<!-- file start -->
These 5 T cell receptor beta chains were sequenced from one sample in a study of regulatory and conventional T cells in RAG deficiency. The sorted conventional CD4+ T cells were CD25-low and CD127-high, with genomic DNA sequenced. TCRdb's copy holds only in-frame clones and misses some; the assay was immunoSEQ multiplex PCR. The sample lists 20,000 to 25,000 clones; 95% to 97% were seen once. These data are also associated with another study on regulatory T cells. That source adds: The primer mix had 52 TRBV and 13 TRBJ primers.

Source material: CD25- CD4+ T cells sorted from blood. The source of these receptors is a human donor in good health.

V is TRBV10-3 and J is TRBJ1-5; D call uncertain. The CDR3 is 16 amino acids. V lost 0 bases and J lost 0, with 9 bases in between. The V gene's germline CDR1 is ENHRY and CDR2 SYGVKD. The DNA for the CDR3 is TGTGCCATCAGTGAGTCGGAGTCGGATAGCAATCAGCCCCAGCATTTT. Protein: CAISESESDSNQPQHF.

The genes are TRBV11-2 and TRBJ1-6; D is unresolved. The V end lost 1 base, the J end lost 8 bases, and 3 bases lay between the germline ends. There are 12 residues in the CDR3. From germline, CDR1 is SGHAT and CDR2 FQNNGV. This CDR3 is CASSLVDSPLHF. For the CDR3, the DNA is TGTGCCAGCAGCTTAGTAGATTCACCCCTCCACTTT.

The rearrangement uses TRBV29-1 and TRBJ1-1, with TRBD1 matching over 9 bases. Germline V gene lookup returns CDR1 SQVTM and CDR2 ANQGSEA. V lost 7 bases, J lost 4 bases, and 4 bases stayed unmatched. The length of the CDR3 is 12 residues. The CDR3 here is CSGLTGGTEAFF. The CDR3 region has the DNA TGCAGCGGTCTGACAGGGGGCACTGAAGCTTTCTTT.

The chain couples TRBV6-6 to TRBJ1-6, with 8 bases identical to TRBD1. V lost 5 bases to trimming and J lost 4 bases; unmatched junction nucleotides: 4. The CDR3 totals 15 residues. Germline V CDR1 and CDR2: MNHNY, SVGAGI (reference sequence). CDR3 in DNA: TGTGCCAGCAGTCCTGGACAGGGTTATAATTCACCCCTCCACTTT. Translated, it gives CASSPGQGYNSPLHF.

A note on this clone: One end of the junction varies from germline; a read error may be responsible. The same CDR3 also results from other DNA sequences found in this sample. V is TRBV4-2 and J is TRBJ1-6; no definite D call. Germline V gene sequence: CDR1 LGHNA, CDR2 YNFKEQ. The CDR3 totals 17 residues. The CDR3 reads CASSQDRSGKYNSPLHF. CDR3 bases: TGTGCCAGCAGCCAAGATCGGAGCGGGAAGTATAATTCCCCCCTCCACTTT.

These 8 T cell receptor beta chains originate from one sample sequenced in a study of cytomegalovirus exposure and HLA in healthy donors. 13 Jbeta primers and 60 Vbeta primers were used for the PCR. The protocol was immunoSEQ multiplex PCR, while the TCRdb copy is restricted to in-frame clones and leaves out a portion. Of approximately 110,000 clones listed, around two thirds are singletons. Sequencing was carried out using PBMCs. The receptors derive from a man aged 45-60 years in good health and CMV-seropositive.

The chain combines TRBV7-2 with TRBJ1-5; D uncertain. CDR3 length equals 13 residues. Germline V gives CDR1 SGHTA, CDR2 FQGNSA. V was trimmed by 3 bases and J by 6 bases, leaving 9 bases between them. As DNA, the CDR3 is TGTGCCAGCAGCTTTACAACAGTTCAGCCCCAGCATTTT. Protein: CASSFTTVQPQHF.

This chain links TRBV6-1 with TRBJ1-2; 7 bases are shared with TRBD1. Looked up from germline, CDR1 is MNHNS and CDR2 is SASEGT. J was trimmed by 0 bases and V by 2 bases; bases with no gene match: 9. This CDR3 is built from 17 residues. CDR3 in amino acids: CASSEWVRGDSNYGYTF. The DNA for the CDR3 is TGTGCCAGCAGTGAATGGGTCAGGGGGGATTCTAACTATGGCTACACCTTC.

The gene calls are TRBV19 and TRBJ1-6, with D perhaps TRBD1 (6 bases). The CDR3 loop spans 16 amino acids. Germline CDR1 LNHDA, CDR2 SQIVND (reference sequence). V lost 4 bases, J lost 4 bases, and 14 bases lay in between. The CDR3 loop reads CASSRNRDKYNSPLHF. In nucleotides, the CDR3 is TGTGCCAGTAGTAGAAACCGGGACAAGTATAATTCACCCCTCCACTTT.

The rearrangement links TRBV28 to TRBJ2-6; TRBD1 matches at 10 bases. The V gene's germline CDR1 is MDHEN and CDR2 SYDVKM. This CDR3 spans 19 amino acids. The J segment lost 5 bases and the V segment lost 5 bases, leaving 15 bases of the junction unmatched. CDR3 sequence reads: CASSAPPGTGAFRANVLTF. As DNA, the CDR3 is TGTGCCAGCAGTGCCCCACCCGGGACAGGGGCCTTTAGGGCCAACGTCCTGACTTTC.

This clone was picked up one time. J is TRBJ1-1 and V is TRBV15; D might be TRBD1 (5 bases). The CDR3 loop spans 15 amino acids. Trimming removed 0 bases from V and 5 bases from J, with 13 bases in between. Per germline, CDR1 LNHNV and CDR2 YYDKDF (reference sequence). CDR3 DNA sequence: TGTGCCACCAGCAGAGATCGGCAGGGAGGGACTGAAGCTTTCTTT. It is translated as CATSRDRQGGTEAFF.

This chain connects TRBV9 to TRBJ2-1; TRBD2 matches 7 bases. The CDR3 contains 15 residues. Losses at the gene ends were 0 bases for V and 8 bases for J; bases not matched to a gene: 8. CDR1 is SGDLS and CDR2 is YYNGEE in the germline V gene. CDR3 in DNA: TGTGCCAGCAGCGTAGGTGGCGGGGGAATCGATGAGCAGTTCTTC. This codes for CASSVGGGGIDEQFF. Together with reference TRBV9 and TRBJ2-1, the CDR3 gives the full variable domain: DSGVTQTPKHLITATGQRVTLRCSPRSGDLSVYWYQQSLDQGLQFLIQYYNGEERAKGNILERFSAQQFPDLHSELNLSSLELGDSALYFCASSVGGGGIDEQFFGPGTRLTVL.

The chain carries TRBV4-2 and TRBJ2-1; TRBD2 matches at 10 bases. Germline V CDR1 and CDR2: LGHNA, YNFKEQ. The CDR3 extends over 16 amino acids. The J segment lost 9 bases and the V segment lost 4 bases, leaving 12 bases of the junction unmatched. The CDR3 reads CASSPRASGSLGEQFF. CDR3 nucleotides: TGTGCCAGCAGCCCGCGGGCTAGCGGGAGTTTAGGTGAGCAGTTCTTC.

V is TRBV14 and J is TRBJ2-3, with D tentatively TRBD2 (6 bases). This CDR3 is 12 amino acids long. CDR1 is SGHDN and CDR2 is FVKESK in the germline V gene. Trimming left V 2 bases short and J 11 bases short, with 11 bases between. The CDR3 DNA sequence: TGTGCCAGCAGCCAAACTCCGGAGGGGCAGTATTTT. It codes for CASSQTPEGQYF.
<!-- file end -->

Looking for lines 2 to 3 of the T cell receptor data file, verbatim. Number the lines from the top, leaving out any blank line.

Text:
Source material: CD25- CD4+ T cells sorted from blood. The source of these receptors is a human donor in good health.

V is TRBV10-3 and J is TRBJ1-5; D call uncertain. The CDR3 is 16 amino acids. V lost 0 bases and J lost 0, with 9 bases in between. The V gene's germline CDR1 is ENHRY and CDR2 SYGVKD. The DNA for the CDR3 is TGTGCCATCAGTGAGTCGGAGTCGGATAGCAATCAGCCCCAGCATTTT. Protein: CAISESESDSNQPQHF.